Also, in Restatement of the Law of Property, section 453, at page 2914, it is said: "An easement is appurtenant to land when the easement is created to benefit and does benefit the possessor of the land in his use of the land."
[2b] The Brady-Mulligan deed was mentioned throughout all the conveyances until 1921, and we think sufficiently identified the dominant tenement for that date in J. J. Doyle. The question has been raised by the appellants that there was no satisfactory description of the dominant estate and therefore the easement would have had to be in gross. Wright v. Best, supra, 19 Cal. 2d 368, 383-384, as previously quoted above, states: "... evidence aliunde the document is admissible to determine the nature of the easement and to establish a dominant tenement," and applies with even greater force where, "... an appurtenant easement was clearly intended, but a dominant tenement was not specifically described."
And in Westlake v. Silva, 49 Cal. App. 2d 476, 478 [121 P.2d 872], the court stated: "A quitclaim deed transfers whatever present right or interest the grantor has in the property. [Citation.] An easement is an incorporeal hereditament in the servient estate. [Citations.] An easement appurtenant to land cannot be severed from the land and transferred separately so as to convert it into an easement in gross but it may be extinguished by a surrender or release to the owner of the servient estate."
It is stated in Nay v. Bernard, 40 Cal. App. 364, 368 [180 P. 827]: "The principle established by Hopper v. Barnes, supra [113 Cal. 636 (45 P. 814)], has been applied in a number of later cases, in all of which an easement conveyed by an express grant was held to have been appurtenant to a dominant tenement by reason of facts appearing aliunde the deed, and notwithstanding that no description of such dominant tenement was contained in the grant." (See also Owsley v. [231 Cal. App. 2d 881] Hamner, 36 Cal. 2d 710, 718-719 [227 P.2d 263, 24 A.L.R.2d 112].)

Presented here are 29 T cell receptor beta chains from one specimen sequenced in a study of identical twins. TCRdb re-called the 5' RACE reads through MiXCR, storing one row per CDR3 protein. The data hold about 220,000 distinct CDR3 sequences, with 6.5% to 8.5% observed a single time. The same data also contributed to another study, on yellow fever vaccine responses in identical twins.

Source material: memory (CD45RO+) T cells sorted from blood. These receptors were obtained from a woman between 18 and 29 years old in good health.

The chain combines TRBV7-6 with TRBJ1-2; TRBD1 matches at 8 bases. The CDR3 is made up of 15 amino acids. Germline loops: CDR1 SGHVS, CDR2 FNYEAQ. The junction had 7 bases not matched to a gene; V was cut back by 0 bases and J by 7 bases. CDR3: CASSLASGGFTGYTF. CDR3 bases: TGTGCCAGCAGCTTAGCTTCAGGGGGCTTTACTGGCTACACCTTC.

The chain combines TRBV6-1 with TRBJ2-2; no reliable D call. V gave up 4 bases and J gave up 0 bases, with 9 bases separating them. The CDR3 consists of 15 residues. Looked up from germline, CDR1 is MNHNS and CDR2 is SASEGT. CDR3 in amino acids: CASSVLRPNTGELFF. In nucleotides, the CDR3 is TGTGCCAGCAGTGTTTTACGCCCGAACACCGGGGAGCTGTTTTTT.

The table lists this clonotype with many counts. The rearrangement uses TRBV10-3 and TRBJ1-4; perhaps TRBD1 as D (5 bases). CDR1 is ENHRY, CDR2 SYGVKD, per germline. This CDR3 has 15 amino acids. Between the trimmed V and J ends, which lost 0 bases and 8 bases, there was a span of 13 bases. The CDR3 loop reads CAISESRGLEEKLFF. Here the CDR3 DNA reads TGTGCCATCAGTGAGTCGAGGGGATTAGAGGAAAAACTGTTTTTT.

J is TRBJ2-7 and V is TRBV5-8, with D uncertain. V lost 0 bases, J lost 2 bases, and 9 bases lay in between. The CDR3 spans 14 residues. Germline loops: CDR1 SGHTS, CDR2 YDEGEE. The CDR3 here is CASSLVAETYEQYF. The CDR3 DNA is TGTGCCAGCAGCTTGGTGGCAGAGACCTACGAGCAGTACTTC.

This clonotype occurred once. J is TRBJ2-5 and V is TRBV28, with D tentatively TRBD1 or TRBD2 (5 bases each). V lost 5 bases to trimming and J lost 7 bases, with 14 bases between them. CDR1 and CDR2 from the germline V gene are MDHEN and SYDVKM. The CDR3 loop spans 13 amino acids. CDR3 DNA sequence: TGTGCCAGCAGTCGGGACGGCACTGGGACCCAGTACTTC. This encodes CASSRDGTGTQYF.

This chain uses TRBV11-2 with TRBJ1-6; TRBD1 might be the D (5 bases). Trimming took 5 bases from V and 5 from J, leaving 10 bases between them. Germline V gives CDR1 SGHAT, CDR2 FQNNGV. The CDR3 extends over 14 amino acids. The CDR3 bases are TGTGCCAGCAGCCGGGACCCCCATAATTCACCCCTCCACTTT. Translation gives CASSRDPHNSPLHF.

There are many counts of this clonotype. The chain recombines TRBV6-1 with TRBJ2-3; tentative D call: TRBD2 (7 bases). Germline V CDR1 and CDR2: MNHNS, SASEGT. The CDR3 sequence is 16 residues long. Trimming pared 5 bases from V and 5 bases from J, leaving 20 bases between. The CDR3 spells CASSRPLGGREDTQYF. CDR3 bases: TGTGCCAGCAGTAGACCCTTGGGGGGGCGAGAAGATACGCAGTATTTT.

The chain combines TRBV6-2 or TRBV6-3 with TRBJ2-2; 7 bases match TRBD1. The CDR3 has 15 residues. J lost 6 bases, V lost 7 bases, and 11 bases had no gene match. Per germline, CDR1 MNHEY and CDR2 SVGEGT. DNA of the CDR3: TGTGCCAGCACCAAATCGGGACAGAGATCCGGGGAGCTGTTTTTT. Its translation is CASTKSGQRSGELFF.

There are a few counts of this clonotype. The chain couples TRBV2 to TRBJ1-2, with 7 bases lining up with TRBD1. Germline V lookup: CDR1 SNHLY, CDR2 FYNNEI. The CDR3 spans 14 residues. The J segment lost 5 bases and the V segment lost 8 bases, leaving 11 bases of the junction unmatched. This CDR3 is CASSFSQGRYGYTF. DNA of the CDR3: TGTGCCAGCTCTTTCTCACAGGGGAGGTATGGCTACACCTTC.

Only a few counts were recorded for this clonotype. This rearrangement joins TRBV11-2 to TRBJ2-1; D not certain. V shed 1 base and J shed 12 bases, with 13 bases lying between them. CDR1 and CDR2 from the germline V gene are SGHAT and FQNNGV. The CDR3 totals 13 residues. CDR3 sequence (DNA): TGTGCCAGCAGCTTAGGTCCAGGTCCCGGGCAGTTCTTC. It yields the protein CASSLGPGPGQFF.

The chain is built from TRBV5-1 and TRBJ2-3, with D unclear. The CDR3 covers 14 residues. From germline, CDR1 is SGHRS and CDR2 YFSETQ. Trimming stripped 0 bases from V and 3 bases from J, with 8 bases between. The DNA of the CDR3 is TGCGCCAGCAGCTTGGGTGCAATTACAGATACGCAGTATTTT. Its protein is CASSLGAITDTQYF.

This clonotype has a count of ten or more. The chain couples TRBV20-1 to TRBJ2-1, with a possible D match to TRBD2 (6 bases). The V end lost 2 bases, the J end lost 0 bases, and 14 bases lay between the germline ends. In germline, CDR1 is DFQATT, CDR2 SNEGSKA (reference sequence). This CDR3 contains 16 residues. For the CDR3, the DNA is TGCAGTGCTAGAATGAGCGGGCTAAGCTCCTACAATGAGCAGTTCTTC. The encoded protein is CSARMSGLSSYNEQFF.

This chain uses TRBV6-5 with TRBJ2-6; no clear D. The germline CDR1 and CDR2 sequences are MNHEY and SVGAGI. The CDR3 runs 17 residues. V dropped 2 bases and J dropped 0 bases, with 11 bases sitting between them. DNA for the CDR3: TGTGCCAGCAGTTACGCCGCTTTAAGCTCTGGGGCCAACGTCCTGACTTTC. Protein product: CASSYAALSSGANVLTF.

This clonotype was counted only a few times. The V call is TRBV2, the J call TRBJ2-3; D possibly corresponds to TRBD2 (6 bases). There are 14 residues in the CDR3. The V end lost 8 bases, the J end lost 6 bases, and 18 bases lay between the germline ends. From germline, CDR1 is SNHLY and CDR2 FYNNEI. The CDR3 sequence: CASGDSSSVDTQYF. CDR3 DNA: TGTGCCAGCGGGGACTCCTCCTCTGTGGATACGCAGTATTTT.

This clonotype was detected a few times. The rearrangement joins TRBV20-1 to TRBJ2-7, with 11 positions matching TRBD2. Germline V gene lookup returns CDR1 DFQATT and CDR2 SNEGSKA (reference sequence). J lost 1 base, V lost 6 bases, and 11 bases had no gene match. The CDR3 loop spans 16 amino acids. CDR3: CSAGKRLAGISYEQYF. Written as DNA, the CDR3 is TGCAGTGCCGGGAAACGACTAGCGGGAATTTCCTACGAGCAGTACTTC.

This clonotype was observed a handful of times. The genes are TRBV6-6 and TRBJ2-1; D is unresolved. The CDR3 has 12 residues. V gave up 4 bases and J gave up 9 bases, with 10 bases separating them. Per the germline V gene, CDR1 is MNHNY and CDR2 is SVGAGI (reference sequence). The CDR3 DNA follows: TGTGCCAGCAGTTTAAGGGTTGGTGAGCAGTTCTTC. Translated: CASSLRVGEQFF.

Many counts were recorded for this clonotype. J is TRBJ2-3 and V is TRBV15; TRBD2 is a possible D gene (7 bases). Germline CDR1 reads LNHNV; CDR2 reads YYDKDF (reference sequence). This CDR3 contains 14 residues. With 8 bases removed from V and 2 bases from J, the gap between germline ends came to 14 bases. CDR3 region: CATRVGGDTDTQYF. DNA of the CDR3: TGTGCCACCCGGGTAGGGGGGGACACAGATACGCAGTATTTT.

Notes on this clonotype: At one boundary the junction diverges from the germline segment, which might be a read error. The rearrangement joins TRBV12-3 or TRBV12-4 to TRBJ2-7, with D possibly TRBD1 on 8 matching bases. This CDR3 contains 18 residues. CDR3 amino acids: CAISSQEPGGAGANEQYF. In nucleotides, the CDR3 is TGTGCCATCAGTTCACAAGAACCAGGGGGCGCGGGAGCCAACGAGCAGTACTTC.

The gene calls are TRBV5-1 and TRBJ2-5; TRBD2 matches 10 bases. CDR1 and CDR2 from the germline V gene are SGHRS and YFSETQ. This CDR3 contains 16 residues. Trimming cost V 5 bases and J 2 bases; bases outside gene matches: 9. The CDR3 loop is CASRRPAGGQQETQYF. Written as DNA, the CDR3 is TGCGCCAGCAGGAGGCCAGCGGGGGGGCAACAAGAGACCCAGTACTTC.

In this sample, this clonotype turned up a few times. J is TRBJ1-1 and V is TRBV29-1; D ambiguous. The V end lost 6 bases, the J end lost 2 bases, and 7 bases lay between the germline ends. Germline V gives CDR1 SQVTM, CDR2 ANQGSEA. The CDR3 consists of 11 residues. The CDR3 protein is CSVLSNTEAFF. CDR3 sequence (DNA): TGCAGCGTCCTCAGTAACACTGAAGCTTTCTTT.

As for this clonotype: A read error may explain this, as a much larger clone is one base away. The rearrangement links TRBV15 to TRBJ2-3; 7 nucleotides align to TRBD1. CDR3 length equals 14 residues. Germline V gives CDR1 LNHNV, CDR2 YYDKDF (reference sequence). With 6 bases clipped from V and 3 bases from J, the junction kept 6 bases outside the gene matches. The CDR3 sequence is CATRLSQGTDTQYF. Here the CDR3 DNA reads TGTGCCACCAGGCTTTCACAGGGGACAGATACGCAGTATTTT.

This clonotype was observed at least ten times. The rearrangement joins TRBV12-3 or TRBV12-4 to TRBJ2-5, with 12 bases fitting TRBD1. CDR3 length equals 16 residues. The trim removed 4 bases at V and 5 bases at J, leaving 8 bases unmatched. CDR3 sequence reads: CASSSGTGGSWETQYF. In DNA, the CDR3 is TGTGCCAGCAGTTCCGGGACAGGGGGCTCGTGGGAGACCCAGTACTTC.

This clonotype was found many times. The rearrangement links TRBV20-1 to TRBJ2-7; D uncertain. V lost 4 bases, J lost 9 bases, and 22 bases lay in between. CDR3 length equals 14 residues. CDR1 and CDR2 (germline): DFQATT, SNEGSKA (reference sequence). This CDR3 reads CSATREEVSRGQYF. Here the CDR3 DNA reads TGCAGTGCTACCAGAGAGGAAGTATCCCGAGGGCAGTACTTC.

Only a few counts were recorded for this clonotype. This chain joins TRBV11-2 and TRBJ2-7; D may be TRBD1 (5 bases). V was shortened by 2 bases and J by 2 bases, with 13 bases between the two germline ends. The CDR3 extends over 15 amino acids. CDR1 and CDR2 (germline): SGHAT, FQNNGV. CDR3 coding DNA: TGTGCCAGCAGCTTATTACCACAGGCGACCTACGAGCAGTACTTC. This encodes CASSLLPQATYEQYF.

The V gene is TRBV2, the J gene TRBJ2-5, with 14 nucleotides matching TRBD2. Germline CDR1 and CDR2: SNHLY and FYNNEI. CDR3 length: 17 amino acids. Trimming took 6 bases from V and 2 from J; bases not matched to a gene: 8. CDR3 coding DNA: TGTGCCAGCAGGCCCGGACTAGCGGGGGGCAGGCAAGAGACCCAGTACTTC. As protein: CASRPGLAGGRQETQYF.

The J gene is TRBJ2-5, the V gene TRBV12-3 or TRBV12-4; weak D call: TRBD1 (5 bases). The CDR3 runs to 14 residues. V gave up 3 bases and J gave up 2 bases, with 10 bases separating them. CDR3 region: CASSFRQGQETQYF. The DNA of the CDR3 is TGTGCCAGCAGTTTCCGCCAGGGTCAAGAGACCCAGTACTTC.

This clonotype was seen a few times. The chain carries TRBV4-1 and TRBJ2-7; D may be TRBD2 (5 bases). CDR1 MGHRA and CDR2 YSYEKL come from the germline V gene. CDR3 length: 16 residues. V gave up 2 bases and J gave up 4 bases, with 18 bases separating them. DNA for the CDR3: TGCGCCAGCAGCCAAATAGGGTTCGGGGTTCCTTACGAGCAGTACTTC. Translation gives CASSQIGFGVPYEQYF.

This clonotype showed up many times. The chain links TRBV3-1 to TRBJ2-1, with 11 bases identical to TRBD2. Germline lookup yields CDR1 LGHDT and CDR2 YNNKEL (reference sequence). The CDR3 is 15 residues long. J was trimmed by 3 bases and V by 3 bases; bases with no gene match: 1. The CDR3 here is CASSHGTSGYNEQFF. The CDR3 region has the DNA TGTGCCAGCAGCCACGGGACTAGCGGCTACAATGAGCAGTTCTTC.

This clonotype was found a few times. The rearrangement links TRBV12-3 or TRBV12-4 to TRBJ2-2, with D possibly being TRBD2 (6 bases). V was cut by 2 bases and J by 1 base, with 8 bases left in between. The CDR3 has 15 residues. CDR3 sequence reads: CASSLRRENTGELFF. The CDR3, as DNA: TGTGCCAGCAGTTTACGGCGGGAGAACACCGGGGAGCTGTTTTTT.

We thus conclude that the trial court was correct in finding that the dominant estate was the 1,000-acre tract which now includes the property owned by the United States of America, the State of California, and the appellants.
 Holding that the easement is appurtenant to the estate, the United States and the State of California becoming the owners of 993.097 acres operated to partition the easement itself. In volume 3, Powell on Real Property, paragraph 418, at page 475, it is said: "Easements appurtenant are readily apportionable upon a subdivison of the original dominant tenement. This means that each part of the dominant tenement is entitled to claim the benefit of the easement for the service of his special segment."
The general rule of apportionment is set forth in Civil Code section 807, as follows: "In case of partition of the dominant tenement the burden must be apportioned according to the division of the dominant tenement, but not in such a way as to increase the burden upon the servient tenement."